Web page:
Beginning stargazers are often frustrated when trying to tell a friend how far a night sky object appears to be from another. Just how far apart do Polaris and the Big Dipper seem to be? Inches? Feet? Miles? Without a common frame of reference such measures are meaningless. Nor is it helpful to know actual distances, like an object is 20 light years from another.
Fortunately an easy-to-use method employing degrees to measure angular distances is helpful, not only in expressing distances between objects, but also in indicating sizes (like a constellation) and an object’s distance above the horizon.
From our perspective, the night sky appears as a half sphere, like a giant overhead bowl on which the sky objects are painted. A sphere being 360 degrees around, a half sphere is 180 degrees, thus the angular distance (the distance measured in degrees) across the sky from any point on the horizon to the corresponding opposite point is 180 degrees, and straight overhead (called the zenith) is 90 degrees from the horizon.
This approach gives us that needed common frame of reference, but maybe you’re thinking: "OK, but how can I measure degrees without special equipment?" Well, you’re in luck as there’s a handy (pun intended) method for approximating degrees using your hand held at arm’s length. While it doesn’t give precise values, it works great for casual stargazing.
Holding your hand at arm’s length and closing one eye, the outer joint of your index finger is about 1 degree across. The width of your fist is about 10 degrees across, and a wide open hand-span is about 20 degrees.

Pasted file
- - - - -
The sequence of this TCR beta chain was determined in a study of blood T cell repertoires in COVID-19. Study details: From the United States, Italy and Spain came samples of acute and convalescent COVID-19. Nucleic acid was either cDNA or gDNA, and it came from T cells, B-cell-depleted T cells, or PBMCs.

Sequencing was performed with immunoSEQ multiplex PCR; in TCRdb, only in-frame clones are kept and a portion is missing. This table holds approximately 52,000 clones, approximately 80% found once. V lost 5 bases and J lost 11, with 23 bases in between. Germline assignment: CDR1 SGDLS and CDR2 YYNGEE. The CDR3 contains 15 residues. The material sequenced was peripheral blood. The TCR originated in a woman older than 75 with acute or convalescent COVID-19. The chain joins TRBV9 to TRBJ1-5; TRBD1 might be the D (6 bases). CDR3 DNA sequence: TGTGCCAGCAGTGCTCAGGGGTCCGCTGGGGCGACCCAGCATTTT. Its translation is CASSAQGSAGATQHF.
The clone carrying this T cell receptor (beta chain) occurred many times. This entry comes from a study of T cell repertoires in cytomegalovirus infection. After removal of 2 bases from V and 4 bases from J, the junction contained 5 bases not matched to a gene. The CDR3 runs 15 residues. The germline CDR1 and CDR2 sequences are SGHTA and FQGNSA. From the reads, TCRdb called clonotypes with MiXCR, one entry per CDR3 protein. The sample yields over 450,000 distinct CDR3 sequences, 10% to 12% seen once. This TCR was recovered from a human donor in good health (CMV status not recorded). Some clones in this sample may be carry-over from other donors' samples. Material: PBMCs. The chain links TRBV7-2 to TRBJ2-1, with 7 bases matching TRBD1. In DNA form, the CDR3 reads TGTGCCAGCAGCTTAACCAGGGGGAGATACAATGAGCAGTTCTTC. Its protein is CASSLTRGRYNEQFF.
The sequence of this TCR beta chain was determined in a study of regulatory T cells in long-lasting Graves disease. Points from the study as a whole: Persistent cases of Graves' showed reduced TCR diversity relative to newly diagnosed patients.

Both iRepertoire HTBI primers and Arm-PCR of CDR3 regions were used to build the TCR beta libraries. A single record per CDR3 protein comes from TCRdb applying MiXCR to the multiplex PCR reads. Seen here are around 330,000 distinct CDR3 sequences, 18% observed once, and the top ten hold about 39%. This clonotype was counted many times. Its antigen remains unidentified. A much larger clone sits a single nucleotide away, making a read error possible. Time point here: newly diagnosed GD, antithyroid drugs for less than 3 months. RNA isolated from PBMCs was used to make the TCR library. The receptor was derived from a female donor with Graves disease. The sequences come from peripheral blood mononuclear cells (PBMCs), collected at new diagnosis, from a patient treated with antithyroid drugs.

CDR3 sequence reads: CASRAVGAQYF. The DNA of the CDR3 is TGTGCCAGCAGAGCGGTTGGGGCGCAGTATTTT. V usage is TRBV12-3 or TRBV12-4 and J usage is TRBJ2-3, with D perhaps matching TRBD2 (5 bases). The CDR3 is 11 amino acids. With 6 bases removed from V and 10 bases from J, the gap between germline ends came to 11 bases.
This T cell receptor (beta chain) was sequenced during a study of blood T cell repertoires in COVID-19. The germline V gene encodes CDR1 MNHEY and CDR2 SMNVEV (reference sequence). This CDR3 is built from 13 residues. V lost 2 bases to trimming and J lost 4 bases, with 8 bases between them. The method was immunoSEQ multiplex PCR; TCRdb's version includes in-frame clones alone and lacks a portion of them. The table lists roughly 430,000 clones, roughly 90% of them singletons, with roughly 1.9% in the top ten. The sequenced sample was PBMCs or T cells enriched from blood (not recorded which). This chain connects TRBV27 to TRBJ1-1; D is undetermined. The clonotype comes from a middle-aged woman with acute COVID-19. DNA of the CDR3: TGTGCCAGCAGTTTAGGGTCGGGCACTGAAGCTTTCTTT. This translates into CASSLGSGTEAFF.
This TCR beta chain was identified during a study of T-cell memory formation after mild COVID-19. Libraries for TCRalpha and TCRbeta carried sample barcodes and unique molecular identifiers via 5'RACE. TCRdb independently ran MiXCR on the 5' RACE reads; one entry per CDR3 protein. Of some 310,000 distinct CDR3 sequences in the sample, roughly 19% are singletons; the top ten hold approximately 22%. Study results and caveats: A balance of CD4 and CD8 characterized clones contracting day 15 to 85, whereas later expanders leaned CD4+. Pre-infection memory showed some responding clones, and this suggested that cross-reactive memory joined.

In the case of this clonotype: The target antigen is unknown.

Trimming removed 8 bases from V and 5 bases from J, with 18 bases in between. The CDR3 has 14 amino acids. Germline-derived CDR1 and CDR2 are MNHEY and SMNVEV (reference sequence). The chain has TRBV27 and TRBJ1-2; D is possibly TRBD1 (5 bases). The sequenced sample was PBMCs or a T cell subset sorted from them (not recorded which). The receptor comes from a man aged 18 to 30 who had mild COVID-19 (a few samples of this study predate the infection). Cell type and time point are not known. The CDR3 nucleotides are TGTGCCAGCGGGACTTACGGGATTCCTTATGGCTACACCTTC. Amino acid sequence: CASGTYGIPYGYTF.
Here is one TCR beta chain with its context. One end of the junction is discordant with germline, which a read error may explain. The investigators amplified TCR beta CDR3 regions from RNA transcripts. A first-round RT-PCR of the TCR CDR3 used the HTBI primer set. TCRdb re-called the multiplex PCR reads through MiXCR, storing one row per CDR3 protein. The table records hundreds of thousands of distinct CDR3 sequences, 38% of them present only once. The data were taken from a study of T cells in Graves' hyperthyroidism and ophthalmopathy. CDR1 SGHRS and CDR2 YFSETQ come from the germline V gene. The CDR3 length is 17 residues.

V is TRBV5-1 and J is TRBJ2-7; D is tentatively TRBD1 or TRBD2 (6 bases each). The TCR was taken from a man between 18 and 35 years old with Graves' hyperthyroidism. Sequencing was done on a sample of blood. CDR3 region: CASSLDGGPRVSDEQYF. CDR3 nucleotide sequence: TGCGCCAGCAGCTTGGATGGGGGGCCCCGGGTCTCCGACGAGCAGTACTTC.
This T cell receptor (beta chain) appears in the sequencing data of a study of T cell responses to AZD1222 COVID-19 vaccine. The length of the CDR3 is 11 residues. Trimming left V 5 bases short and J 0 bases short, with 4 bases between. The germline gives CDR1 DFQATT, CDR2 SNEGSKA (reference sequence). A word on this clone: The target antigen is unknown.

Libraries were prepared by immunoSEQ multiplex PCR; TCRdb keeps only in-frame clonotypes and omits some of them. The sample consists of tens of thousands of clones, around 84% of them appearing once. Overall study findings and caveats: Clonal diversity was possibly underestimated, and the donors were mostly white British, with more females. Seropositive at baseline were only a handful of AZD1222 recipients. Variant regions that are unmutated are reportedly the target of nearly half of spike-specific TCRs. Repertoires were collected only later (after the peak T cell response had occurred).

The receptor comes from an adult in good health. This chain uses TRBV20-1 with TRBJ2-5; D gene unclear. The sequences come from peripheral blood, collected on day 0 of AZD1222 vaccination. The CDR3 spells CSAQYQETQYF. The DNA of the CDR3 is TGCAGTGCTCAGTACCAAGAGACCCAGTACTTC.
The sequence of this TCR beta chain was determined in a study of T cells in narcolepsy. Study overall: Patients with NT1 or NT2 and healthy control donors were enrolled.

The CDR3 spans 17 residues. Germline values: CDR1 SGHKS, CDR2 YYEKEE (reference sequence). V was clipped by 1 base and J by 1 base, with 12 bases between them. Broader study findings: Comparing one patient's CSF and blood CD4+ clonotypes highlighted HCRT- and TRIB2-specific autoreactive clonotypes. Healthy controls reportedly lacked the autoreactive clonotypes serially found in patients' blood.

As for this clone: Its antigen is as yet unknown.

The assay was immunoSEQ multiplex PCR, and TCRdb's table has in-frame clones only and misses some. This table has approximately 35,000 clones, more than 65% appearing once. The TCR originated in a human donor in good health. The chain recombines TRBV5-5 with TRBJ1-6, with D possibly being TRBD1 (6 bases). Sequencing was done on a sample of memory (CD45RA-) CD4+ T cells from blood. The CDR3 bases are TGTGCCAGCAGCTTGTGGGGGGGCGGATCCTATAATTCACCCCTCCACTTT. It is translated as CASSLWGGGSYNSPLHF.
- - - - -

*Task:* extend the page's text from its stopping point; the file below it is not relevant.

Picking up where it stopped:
We can immediately see that Polaris is some 30 degrees (three fists) from the nearest Big Dipper star, that Orion’s three belt stars span about 3 degrees (three fingers), the Big Dipper is near 25 degrees long, and the full Moon is about 1/2 degree in diameter. And you can tell your friend that interesting object you’re trying to point out to her is about 40 degrees above the horizon. So you do indeed have a most handy measuring device always at your disposal.
* Jan. 25 Tue. morning: The Moon, Saturn, and Spica form a triangle in the south with Spica nearest the Moon.
* 26 Wed.: The Moon is at 3rd quarter.
* 29 & 30 Sat. & Sun. mornings: A crescent Moon is to the right, then below, Venus in the southeast.
* Feb. 2 Wed.: Candlemas, a cross-quarter day celebrating the middle of winter; it’s also Groundhog Day and whether or not he sees his shadow, there will be 46 more days of winter; and the Moon is new.
* 6 Sun. evening: A crescent Moon is to the right of Jupiter.
* 11 Fri. evening: The Moon is at 1st quarter.
Evening: Bright Jupiter in the southwest sets at 10 p.m.
Morning: Brilliant Venus dominates the southeast with Mercury near the southeastern horizon as dawn breaks; Saturn is high in the south.
Stargazer appears every other week. Paul Derrick is an amateur astronomer who lives in Waco. Contact him at 918 N. 30th, Waco, 76707, (254) 753-6920 or email@example.com. See the Stargazer Web site at stargazerpaul.com.